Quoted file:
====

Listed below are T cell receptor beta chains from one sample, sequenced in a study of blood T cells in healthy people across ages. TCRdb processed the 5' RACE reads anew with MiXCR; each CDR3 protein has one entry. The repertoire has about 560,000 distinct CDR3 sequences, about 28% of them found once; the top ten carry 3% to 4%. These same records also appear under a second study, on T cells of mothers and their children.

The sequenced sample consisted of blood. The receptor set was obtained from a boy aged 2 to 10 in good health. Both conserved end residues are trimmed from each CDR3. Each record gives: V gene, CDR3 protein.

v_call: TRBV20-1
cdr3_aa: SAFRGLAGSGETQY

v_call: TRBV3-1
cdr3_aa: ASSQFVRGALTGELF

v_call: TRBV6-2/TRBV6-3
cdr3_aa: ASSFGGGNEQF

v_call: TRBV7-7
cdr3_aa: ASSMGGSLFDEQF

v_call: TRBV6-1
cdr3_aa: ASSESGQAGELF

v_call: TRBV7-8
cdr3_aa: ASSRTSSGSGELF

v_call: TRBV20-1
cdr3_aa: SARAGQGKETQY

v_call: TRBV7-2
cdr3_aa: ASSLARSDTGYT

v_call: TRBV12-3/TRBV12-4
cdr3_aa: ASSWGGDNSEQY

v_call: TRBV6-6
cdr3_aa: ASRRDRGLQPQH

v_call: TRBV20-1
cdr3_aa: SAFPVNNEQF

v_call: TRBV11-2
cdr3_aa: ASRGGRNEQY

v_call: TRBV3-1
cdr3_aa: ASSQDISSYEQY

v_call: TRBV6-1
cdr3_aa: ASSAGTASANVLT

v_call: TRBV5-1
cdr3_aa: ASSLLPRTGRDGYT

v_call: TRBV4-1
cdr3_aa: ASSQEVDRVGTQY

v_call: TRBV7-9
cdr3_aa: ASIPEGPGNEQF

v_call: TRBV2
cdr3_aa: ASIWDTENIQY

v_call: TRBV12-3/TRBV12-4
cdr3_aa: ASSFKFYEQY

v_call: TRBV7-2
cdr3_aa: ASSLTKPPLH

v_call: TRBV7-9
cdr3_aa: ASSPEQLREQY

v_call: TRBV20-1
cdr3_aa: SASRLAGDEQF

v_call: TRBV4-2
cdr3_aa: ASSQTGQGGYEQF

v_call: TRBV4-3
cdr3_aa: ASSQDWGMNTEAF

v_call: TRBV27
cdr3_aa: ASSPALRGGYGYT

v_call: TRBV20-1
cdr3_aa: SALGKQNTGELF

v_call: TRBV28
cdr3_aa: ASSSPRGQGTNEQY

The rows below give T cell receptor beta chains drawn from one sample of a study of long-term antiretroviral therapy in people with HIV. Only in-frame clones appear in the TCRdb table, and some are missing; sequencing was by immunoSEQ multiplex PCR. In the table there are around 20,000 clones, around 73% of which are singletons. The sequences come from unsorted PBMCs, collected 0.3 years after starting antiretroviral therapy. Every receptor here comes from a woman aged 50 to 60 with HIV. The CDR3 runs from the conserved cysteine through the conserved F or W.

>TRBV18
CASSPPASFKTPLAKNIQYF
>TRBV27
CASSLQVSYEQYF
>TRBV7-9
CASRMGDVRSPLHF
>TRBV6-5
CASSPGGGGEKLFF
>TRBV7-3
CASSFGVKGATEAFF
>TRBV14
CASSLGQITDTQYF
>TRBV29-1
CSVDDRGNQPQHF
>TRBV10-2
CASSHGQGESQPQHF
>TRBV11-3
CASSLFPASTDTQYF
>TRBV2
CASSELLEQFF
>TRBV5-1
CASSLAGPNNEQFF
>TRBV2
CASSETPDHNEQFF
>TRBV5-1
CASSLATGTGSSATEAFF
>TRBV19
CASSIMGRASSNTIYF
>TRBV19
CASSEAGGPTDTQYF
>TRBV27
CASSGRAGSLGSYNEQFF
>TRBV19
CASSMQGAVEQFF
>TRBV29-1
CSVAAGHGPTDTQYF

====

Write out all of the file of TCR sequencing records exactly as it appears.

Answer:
Listed below are T cell receptor beta chains from one sample, sequenced in a study of blood T cells in healthy people across ages. TCRdb processed the 5' RACE reads anew with MiXCR; each CDR3 protein has one entry. The repertoire has about 560,000 distinct CDR3 sequences, about 28% of them found once; the top ten carry 3% to 4%. These same records also appear under a second study, on T cells of mothers and their children.

The sequenced sample consisted of blood. The receptor set was obtained from a boy aged 2 to 10 in good health. Both conserved end residues are trimmed from each CDR3. Each record gives: V gene, CDR3 protein.

v_call: TRBV20-1
cdr3_aa: SAFRGLAGSGETQY

v_call: TRBV3-1
cdr3_aa: ASSQFVRGALTGELF

v_call: TRBV6-2/TRBV6-3
cdr3_aa: ASSFGGGNEQF

v_call: TRBV7-7
cdr3_aa: ASSMGGSLFDEQF

v_call: TRBV6-1
cdr3_aa: ASSESGQAGELF

v_call: TRBV7-8
cdr3_aa: ASSRTSSGSGELF

v_call: TRBV20-1
cdr3_aa: SARAGQGKETQY

v_call: TRBV7-2
cdr3_aa: ASSLARSDTGYT

v_call: TRBV12-3/TRBV12-4
cdr3_aa: ASSWGGDNSEQY

v_call: TRBV6-6
cdr3_aa: ASRRDRGLQPQH

v_call: TRBV20-1
cdr3_aa: SAFPVNNEQF

v_call: TRBV11-2
cdr3_aa: ASRGGRNEQY

v_call: TRBV3-1
cdr3_aa: ASSQDISSYEQY

v_call: TRBV6-1
cdr3_aa: ASSAGTASANVLT

v_call: TRBV5-1
cdr3_aa: ASSLLPRTGRDGYT

v_call: TRBV4-1
cdr3_aa: ASSQEVDRVGTQY

v_call: TRBV7-9
cdr3_aa: ASIPEGPGNEQF

v_call: TRBV2
cdr3_aa: ASIWDTENIQY

v_call: TRBV12-3/TRBV12-4
cdr3_aa: ASSFKFYEQY

v_call: TRBV7-2
cdr3_aa: ASSLTKPPLH

v_call: TRBV7-9
cdr3_aa: ASSPEQLREQY

v_call: TRBV20-1
cdr3_aa: SASRLAGDEQF

v_call: TRBV4-2
cdr3_aa: ASSQTGQGGYEQF

v_call: TRBV4-3
cdr3_aa: ASSQDWGMNTEAF

v_call: TRBV27
cdr3_aa: ASSPALRGGYGYT

v_call: TRBV20-1
cdr3_aa: SALGKQNTGELF

v_call: TRBV28
cdr3_aa: ASSSPRGQGTNEQY

The rows below give T cell receptor beta chains drawn from one sample of a study of long-term antiretroviral therapy in people with HIV. Only in-frame clones appear in the TCRdb table, and some are missing; sequencing was by immunoSEQ multiplex PCR. In the table there are around 20,000 clones, around 73% of which are singletons. The sequences come from unsorted PBMCs, collected 0.3 years after starting antiretroviral therapy. Every receptor here comes from a woman aged 50 to 60 with HIV. The CDR3 runs from the conserved cysteine through the conserved F or W.

>TRBV18
CASSPPASFKTPLAKNIQYF
>TRBV27
CASSLQVSYEQYF
>TRBV7-9
CASRMGDVRSPLHF
>TRBV6-5
CASSPGGGGEKLFF
>TRBV7-3
CASSFGVKGATEAFF
>TRBV14
CASSLGQITDTQYF
>TRBV29-1
CSVDDRGNQPQHF
>TRBV10-2
CASSHGQGESQPQHF
>TRBV11-3
CASSLFPASTDTQYF
>TRBV2
CASSELLEQFF
>TRBV5-1
CASSLAGPNNEQFF
>TRBV2
CASSETPDHNEQFF
>TRBV5-1
CASSLATGTGSSATEAFF
>TRBV19
CASSIMGRASSNTIYF
>TRBV19
CASSEAGGPTDTQYF
>TRBV27
CASSGRAGSLGSYNEQFF
>TRBV19
CASSMQGAVEQFF
>TRBV29-1
CSVAAGHGPTDTQYF